Monday, May 24, 2010


The tributes have been pouring in regarding the tragic loss of life by Jose Lima, who was only 37.

I was on my way to the Ballpark at Harbor Yard in Bridgeport, CT Sunday when I heard the news on the radio. It seemed like everyone I encountered at the York-Bridgeport Atlantic League game had already heard. Each person echoed the same thing. These recollections centered on what a fun-loving guy Lima was, and how people remembered his days in the league when he pitched in New Jersey for Newark in 2003 and Camden in 2008.

"I caught his first game in winter ball, managed him in winter ball and managed him in Kansas City," current New York Yankees bench coach Tony Pena told The New York Post. "Today is a very hard and long day."

Lima had his best two seasons in 1998-99 with Houston, putting up 16-8 and 21-10 campaigns. But he struggled thereafter, bottoming out with a 4-6, 7.77 year with Detroit in 2002.

Needing a re-start his career, Lima went to Newark in '03 where, as I reported in my Independent Baseball Insider column, pitching coach Pete Filson pointed out a flaw in his delivery which was causing the right-hander to lose velocity. Lima won six of seven decisions in eight starts (2.33 ERA) for the Bears before Kansas City bought his contract.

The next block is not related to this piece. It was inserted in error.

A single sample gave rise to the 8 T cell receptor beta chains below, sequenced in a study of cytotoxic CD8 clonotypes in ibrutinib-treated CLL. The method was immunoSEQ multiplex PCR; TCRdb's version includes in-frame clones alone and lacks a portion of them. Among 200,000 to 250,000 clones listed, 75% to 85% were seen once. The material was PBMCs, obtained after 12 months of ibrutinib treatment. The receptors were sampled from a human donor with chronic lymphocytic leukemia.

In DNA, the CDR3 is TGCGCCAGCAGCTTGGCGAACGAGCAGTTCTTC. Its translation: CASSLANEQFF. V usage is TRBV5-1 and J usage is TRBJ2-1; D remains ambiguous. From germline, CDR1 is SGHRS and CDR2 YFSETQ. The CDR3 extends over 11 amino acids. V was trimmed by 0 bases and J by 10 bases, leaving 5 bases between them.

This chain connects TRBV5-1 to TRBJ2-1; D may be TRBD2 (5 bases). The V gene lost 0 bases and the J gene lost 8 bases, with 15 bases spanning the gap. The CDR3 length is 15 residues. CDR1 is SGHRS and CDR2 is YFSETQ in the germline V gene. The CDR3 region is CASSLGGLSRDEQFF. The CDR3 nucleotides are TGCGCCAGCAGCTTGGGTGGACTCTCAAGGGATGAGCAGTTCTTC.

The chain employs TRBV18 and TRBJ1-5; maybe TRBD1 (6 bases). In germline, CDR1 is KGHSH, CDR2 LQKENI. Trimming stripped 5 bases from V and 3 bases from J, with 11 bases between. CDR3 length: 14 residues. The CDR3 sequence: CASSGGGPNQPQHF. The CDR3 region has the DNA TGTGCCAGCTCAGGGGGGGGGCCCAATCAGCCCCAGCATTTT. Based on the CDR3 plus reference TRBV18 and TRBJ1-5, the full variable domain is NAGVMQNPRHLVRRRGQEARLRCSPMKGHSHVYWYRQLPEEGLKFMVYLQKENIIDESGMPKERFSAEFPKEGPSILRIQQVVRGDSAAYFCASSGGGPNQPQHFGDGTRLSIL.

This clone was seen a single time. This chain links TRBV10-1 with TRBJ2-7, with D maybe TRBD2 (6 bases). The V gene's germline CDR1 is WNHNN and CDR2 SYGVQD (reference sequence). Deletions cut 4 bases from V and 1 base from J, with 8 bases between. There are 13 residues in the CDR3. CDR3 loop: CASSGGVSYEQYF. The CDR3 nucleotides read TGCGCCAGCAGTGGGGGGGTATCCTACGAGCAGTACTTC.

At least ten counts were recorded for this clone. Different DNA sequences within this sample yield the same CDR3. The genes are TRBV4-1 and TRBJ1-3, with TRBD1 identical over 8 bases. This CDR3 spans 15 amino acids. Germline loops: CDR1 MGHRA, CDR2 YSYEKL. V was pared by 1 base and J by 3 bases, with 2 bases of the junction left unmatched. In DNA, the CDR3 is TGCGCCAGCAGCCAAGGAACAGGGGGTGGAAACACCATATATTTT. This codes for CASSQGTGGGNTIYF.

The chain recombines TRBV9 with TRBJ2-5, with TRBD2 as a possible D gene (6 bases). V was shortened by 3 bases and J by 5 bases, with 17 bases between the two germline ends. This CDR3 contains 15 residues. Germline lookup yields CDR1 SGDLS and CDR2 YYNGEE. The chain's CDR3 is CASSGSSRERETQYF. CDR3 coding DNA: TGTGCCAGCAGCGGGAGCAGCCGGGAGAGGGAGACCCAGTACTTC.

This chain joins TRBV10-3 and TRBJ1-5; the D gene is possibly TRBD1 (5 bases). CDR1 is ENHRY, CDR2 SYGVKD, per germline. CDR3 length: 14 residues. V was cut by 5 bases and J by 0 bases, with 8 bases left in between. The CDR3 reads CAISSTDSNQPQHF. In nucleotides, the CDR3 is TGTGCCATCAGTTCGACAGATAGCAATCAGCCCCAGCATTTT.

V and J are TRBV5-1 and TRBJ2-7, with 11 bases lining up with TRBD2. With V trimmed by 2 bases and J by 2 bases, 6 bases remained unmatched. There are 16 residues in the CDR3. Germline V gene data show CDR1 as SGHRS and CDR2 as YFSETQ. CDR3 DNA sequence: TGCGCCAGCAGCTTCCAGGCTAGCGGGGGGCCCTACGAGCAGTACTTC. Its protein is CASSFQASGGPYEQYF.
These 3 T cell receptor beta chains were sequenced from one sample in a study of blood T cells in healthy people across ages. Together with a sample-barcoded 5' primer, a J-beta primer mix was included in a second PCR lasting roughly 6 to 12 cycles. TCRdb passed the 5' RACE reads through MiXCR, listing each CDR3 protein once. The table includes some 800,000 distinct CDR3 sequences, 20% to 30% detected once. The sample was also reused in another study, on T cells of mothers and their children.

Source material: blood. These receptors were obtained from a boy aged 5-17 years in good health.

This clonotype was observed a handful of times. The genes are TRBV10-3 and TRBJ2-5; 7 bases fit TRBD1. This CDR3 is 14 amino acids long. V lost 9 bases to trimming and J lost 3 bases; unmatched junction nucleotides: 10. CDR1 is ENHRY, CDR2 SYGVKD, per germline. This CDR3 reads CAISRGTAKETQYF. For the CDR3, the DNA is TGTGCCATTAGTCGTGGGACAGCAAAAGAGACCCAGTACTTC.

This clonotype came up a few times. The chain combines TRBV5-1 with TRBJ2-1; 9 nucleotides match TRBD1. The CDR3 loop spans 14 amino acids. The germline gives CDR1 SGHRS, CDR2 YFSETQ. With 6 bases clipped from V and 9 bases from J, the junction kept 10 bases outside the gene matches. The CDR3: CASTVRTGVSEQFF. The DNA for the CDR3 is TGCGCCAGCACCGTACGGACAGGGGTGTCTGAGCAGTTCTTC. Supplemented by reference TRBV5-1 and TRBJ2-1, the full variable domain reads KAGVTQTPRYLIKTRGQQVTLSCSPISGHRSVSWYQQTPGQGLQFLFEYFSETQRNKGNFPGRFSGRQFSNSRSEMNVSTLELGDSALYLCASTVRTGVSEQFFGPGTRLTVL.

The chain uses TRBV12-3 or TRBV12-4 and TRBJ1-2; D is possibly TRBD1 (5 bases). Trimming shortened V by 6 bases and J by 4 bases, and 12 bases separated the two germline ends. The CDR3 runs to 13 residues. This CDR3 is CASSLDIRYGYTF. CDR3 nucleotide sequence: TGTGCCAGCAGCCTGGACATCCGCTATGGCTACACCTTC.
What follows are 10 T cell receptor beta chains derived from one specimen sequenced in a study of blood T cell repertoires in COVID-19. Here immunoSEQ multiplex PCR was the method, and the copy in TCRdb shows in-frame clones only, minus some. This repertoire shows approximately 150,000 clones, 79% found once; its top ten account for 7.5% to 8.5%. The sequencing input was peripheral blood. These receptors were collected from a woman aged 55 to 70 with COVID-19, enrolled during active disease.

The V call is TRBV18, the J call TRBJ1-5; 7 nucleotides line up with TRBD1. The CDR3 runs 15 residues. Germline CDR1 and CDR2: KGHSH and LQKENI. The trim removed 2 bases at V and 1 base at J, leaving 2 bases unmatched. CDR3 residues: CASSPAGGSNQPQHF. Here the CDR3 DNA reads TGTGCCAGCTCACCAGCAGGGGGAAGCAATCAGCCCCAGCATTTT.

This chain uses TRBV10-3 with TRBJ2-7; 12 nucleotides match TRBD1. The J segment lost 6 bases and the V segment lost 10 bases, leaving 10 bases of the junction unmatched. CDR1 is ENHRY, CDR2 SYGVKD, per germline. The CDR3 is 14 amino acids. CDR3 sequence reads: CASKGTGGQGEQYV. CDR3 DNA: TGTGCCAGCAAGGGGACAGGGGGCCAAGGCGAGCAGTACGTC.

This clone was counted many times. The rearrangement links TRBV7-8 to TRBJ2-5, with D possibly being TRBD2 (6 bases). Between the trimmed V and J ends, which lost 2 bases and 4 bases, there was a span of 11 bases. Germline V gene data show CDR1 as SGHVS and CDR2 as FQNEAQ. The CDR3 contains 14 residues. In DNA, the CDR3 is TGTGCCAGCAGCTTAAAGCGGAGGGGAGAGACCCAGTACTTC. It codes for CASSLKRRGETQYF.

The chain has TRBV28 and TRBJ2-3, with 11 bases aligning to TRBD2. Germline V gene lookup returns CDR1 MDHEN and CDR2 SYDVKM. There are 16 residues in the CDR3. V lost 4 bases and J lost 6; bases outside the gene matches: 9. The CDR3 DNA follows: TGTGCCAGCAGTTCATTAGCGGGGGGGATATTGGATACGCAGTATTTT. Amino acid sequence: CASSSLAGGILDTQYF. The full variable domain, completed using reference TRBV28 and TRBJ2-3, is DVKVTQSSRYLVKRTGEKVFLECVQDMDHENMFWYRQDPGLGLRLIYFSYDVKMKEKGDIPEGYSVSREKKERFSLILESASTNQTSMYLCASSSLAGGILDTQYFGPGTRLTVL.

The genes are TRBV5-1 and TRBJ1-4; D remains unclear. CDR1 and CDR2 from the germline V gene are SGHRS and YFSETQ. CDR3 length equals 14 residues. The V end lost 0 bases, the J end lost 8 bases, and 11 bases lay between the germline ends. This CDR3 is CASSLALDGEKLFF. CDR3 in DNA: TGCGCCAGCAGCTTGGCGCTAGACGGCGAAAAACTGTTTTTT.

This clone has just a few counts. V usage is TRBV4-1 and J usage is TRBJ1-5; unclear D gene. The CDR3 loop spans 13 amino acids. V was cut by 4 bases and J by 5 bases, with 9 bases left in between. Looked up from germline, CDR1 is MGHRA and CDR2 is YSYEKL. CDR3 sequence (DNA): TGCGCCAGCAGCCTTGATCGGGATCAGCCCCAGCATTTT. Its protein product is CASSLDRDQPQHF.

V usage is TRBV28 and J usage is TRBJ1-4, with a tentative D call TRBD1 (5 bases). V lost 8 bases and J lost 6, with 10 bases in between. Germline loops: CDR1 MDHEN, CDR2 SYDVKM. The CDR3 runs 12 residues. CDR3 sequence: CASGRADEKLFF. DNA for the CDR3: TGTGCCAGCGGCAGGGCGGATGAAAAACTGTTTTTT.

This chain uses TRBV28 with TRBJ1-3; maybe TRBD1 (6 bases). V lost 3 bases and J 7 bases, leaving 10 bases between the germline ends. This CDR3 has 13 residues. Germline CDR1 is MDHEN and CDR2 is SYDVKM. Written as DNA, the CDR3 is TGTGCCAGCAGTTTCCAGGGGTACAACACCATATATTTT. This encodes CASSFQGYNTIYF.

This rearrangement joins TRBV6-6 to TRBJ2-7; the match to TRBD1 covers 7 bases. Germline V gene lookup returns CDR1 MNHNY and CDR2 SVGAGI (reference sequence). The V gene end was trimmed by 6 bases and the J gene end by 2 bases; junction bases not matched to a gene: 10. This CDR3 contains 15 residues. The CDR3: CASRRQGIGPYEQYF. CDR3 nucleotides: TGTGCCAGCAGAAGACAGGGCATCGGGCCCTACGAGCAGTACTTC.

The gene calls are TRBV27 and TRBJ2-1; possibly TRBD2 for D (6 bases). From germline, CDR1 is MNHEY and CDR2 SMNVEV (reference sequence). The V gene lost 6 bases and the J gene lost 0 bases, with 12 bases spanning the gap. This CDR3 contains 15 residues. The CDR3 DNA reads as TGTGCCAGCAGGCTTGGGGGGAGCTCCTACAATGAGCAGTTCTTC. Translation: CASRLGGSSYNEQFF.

He bolted to a 7-0 start with the American League Central-leading Royals, and the same Tony Pena, his manager, told USA Today's Baseball Weekly: "We're having fun here, and now Lima is part of the fun. Really, his personality is perfect for this club." Lima finished the year 8-3, and he went 13-5 for the Los Angeles Dodgers in 2004, then hurled a complete-game, five-hit shutout over St. Louis in the National League Division Series.

By 2008, he was back in the Atlantic League, going 5-5 at Camden. It was more Independent Baseball last season, a combined 6-7 between the Long Beach (CA) Armada and the Edmonton (Alberta) Outlaws in the Golden League.

Who could have projected his career and especially his life would end so soon.

"He was a man full of life, without apparent physical problems and with many plans and projects on the agenda," Lima's wife, Dorca, told

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